72 chapter 4: Understanding your body
Here are the main changes you will notice during puberty:
• You grow taller and rounder.
• Hair grows under your arms and between your legs, on
• Your breasts grow as they become able to make milk for
babies after pregnancy.
• Inside your body, the womb (uterus), tubes, ovaries, and
vagina grow and change position.
• Wetness (discharge) starts to come out of your vagina.
• Your monthly bleeding starts (period, menstruation).
• You begin to have more sexual thoughts and urges.
• Your face may get oily, and pimples or spots may grow.
• You may sweat more, and your sweat may smell different than it did before puberty.
These changes are natural and normal. Changes in your body and in your
feelings help you be aware that you are changing into a woman who is ready to
have a sexual relationship and who can get pregnant.
Still, puberty can be difficult. You may not feel like a girl or like a woman—your
body is somewhere in between.
Whether or not you have a disability, during these years it is important for you to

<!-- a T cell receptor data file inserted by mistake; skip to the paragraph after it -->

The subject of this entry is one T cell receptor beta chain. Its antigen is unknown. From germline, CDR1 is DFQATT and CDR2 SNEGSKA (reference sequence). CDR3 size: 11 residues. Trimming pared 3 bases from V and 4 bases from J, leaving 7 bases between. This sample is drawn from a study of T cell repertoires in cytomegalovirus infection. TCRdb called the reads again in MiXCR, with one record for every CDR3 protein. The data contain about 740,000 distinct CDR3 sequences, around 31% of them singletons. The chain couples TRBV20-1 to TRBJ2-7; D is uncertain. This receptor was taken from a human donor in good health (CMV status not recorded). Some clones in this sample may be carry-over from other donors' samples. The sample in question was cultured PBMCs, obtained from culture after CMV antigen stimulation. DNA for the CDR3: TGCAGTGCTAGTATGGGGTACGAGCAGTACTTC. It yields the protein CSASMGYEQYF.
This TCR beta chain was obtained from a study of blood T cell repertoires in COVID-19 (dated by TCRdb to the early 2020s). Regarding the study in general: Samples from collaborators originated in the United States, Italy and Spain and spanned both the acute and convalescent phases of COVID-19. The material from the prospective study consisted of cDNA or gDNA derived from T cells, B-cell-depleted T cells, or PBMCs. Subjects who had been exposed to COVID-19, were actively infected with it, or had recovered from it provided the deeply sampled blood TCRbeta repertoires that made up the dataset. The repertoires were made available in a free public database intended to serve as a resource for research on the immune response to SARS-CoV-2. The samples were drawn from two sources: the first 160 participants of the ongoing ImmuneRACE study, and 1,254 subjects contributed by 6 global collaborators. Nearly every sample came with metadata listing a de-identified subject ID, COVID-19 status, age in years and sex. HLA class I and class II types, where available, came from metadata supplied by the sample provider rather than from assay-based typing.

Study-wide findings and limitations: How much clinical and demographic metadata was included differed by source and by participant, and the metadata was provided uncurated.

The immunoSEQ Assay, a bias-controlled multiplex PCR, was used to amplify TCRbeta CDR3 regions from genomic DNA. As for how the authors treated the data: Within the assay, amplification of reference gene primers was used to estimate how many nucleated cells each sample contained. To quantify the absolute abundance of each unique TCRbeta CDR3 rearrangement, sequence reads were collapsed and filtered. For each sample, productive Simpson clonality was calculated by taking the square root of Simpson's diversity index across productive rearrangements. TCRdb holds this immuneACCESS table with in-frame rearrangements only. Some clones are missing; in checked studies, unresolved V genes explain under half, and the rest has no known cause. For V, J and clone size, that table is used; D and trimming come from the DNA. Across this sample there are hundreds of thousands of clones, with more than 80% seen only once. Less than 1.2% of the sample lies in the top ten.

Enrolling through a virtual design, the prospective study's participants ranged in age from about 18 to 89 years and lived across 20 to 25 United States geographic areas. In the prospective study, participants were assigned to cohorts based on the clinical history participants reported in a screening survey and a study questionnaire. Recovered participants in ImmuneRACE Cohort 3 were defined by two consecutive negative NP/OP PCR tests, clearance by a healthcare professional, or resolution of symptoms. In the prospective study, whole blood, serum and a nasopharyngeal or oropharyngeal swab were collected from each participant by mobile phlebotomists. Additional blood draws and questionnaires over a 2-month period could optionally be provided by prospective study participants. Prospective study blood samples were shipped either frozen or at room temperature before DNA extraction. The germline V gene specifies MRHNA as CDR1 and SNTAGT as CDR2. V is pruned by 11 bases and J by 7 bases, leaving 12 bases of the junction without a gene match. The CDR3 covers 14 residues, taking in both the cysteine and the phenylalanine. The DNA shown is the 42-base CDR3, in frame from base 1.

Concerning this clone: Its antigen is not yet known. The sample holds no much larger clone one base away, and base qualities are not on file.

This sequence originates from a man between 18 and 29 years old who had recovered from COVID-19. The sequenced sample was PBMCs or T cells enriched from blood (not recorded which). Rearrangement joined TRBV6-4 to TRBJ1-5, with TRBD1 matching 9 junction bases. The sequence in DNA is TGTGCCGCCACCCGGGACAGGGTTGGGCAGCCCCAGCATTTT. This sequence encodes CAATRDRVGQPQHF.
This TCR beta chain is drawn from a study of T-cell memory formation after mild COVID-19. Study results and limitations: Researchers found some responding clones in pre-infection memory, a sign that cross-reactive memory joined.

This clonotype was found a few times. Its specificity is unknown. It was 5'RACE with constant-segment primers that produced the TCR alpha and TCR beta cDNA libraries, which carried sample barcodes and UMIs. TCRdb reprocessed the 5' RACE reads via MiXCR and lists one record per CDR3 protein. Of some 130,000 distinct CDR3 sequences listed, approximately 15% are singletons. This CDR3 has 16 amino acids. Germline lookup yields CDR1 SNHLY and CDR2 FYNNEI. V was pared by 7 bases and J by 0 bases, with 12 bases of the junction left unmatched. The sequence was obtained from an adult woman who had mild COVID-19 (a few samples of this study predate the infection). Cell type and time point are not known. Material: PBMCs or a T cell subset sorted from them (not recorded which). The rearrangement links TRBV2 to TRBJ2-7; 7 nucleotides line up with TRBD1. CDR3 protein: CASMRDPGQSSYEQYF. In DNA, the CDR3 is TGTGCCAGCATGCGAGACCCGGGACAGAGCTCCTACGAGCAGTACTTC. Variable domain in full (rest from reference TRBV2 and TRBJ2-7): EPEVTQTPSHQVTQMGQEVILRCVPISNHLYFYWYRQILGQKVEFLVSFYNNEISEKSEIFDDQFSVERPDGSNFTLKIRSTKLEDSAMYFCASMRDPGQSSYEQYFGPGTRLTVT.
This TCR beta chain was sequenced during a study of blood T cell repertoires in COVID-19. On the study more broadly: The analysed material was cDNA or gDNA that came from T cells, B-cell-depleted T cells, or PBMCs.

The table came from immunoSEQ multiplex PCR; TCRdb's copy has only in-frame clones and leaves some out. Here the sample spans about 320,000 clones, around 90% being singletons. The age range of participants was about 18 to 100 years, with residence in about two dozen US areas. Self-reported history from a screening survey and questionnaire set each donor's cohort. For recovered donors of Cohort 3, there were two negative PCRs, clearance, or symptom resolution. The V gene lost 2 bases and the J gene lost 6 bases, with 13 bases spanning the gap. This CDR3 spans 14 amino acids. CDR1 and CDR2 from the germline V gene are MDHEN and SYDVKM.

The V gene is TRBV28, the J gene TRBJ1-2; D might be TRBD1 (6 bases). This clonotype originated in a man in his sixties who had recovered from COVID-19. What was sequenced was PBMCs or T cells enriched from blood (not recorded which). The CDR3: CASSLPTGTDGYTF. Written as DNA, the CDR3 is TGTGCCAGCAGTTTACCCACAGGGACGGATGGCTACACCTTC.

look after yourself, to eat healthy food (see page 86), and to stay clean during your
monthly bleeding (see page 109). It is equally important for you to protect yourself
from sexual abuse (see Chapter 14).
Sometimes, because of the way people treat her, a disabled girl may pity herself
and feel ashamed of her body. She may become submissive, withdraw from meeting
other people, and be more dependent on family members. For information on self-
esteem and mental health, see pages 62 to 63.
Many of the changes a girl experiences while her body is changing are caused by
hormones. These are chemicals your body makes that control how and when your
body grows. A little while before your first monthly bleeding starts, your body starts
to produce more of the hormones called estrogen and progesterone—the 2 main
hormones that regulate the menstrual cycle (see page 75).
Hormones also control when a woman can get pregnant—by controlling when
her ovaries will release an egg (one egg every month)—and allowing her breasts to
make milk to feed her baby after she gives birth. Many family planning methods
work to prevent pregnancy by controlling the hormones in a woman’s body (see
A Health Handbook for Women with Disabilities 2007